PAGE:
A lot vs. Alot: 9 Grammatical Pitfalls


[kol-eeg] /ˈkɒl ig/
an associate.
1515-25; < Middle French collegue < Latin collēga, equivalent to col- col-1 + -lēga, derivative of legere to choose, gather
Related forms
colleagueship, noun Unabridged
Based on the Random House Dictionary, © Random House, Inc. 2015.
Cite This Source
Examples from the web for colleagues
  • He then became supple in action and large in motive, whatever he thought of his colleagues.
  • To many of his colleagues, he appeared uninterested in anything other than mathematics.
  • He and his colleagues advertised extensively and received many calls.
  • Mini-deadlines and friendly, but annoying colleagues seem to work for me.
  • Consulting also enables professors to say to students and colleagues that they have seen the workings of government and industry.
  • These doubly expert faculty members, he said, can show colleagues how to apply new approaches to teaching the discipline.
  • It was refreshing to read new journals, meet new colleagues, and plan new projects.
  • Take time to socialize with junior and senior colleagues at laboratory or department functions.
  • During our brief conversations, he has made cutting remarks about his fellow colleagues.
  • Talk with friends, colleagues, and advisers to learn as much as possible about the place and the people there.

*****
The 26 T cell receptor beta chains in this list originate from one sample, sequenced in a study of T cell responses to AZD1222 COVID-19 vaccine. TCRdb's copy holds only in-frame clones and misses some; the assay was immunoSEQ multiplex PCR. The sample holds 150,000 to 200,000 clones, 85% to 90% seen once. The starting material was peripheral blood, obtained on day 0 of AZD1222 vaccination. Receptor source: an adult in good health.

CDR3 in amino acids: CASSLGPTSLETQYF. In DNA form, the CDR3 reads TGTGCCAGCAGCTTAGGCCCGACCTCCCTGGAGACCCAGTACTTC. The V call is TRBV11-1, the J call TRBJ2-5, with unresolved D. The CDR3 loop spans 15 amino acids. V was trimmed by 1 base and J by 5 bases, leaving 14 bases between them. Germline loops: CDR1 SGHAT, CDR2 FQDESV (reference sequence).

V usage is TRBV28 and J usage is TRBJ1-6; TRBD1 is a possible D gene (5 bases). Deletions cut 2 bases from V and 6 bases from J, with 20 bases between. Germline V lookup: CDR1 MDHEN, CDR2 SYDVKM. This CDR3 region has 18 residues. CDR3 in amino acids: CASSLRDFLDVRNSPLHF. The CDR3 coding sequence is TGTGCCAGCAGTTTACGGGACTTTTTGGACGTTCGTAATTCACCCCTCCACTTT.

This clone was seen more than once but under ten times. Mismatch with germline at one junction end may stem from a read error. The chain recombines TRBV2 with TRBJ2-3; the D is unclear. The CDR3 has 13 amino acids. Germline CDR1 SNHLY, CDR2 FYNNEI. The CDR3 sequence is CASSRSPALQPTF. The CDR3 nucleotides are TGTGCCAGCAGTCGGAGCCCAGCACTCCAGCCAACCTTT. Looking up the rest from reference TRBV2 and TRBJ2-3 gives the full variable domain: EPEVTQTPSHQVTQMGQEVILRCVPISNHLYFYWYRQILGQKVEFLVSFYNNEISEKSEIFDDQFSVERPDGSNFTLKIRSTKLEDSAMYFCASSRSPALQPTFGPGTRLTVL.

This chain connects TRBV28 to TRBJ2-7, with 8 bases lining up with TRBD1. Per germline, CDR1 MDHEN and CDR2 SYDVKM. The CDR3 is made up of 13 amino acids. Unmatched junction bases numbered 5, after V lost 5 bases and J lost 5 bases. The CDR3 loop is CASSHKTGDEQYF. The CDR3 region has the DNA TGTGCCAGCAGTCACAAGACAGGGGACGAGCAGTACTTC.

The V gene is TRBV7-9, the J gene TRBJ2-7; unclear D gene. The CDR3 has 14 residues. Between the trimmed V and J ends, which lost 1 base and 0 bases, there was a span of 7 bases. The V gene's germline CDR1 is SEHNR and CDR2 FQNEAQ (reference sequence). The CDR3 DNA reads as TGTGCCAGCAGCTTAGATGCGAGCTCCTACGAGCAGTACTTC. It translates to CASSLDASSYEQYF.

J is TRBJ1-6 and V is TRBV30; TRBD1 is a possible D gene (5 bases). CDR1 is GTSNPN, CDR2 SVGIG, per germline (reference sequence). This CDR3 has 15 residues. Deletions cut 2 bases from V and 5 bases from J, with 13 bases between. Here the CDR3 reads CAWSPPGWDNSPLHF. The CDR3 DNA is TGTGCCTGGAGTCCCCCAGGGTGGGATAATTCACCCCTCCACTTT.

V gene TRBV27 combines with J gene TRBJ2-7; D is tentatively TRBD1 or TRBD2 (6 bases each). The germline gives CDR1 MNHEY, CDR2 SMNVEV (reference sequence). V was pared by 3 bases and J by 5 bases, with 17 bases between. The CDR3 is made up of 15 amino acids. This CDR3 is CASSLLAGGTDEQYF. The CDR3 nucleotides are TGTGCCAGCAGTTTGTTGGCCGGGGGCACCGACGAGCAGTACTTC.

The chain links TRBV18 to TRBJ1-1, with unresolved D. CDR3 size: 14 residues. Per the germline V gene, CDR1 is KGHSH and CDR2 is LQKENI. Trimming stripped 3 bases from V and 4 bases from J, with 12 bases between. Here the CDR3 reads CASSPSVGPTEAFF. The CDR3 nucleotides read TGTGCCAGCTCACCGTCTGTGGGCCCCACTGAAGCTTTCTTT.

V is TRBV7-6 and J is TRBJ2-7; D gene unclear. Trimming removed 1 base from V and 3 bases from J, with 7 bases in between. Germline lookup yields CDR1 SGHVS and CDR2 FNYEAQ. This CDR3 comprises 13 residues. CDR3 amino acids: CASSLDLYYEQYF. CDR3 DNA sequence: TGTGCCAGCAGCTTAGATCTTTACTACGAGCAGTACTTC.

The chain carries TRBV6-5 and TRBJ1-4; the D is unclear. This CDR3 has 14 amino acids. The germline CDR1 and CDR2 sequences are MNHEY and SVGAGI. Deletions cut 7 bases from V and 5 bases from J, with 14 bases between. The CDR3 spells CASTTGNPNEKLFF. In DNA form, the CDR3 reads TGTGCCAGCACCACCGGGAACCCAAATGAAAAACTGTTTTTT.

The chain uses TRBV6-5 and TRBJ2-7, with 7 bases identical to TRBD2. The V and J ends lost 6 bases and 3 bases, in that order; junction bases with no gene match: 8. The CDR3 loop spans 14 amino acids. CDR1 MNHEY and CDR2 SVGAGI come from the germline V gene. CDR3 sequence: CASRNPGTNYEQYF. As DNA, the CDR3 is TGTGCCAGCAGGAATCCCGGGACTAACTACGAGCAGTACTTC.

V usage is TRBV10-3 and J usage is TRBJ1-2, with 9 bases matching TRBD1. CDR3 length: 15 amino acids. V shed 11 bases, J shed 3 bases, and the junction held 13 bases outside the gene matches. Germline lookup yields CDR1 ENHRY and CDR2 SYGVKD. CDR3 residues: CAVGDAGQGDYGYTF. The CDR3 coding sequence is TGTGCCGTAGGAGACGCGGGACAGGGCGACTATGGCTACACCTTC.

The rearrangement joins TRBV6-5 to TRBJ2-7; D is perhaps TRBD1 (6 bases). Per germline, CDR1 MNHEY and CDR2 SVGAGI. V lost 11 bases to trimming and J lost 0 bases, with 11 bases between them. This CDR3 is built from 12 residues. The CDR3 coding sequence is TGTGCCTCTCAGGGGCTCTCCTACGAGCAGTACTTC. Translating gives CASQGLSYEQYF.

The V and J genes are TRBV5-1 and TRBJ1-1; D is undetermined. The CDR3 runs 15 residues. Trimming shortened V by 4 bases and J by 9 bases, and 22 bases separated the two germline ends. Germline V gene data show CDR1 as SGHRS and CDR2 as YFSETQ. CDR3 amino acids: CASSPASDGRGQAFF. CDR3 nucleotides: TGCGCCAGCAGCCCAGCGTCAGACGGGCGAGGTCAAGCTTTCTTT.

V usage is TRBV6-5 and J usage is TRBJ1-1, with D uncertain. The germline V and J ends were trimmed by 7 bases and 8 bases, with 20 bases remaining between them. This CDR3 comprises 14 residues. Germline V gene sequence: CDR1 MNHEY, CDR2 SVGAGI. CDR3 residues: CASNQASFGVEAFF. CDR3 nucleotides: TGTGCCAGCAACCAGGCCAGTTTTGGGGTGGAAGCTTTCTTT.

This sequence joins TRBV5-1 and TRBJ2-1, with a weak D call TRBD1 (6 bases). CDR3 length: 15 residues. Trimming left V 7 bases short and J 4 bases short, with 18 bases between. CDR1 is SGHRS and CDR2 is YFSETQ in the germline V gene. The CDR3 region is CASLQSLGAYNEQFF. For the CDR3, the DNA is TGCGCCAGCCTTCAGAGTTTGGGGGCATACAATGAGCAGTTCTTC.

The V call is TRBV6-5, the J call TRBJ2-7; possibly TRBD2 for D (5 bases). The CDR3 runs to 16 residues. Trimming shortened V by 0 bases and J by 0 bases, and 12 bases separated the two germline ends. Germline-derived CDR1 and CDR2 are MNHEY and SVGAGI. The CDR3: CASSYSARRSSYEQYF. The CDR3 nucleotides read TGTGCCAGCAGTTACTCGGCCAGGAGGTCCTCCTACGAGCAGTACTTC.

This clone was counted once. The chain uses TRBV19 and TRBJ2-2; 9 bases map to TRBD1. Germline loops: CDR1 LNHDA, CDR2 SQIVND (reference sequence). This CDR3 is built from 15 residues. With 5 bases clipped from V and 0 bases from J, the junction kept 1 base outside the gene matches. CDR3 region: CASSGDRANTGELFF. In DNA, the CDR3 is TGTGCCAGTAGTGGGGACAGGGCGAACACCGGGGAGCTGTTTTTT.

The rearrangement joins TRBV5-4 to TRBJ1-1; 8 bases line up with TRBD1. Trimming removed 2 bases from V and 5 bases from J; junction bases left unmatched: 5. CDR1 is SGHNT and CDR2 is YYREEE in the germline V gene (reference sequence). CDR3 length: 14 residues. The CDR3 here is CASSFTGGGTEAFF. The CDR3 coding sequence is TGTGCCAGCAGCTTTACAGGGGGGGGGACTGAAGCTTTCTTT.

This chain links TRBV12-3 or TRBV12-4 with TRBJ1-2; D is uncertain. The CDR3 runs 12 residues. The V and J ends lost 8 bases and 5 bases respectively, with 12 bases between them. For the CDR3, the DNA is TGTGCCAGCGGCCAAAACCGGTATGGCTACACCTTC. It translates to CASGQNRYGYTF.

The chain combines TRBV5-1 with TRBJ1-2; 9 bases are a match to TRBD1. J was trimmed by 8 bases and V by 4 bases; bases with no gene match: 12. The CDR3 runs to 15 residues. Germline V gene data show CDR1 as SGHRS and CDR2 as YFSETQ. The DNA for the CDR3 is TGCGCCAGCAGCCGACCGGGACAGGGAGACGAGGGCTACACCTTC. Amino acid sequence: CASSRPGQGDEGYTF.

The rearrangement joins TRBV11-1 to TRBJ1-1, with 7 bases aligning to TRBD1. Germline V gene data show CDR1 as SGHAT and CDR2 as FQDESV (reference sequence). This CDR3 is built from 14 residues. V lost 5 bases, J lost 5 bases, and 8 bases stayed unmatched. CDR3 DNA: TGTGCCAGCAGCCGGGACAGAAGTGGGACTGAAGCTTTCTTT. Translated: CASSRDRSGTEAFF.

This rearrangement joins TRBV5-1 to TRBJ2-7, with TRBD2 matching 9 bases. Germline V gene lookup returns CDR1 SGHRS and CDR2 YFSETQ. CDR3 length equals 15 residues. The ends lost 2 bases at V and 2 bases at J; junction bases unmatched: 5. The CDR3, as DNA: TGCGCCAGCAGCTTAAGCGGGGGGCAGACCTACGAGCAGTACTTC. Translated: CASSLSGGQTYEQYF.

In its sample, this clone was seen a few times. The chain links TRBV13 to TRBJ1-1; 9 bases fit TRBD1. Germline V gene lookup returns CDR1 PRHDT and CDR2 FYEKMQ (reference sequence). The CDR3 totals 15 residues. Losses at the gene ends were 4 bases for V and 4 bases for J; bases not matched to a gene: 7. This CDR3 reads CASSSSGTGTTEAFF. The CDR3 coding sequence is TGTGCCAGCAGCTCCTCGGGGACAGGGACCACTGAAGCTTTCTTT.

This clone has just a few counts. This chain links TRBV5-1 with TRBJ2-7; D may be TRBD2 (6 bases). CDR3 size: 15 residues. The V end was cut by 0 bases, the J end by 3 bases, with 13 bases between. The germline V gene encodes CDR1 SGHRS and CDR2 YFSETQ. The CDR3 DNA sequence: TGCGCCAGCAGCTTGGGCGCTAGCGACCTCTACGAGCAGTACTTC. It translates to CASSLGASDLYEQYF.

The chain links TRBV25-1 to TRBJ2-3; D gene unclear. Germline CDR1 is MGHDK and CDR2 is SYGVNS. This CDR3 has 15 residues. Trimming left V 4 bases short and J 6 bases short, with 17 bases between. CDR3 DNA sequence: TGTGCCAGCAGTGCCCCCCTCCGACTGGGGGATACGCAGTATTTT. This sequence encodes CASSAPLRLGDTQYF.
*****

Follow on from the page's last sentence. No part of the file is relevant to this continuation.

British Dictionary definitions for colleagues


a fellow worker or member of a staff, department, profession, etc
Word Origin
C16: from French collègue, from Latin collēga one selected at the same time as another, from com- together + lēgāre to choose
Collins English Dictionary - Complete & Unabridged 2012 Digital Edition
© William Collins Sons & Co. Ltd. 1979, 1986 © HarperCollins
Publishers 1998, 2000, 2003, 2005, 2006, 2007, 2009, 2012
Cite This Source
Word Origin and History for colleagues



1530s, from Middle French collègue (16c.), from Latin collega "partner in office," from com- "with" (see com-) + leg-, stem of legare "to choose" (see legate). So, "one chosen to work with another," or "one chosen at the same time as another."

Online Etymology Dictionary, © 2010 Douglas Harper
Cite This Source

Word of the Day

Difficulty index for colleague

Some English speakers likely know this word

Word Value for colleagues

Scrabble Words With Friends

Quotes with colleagues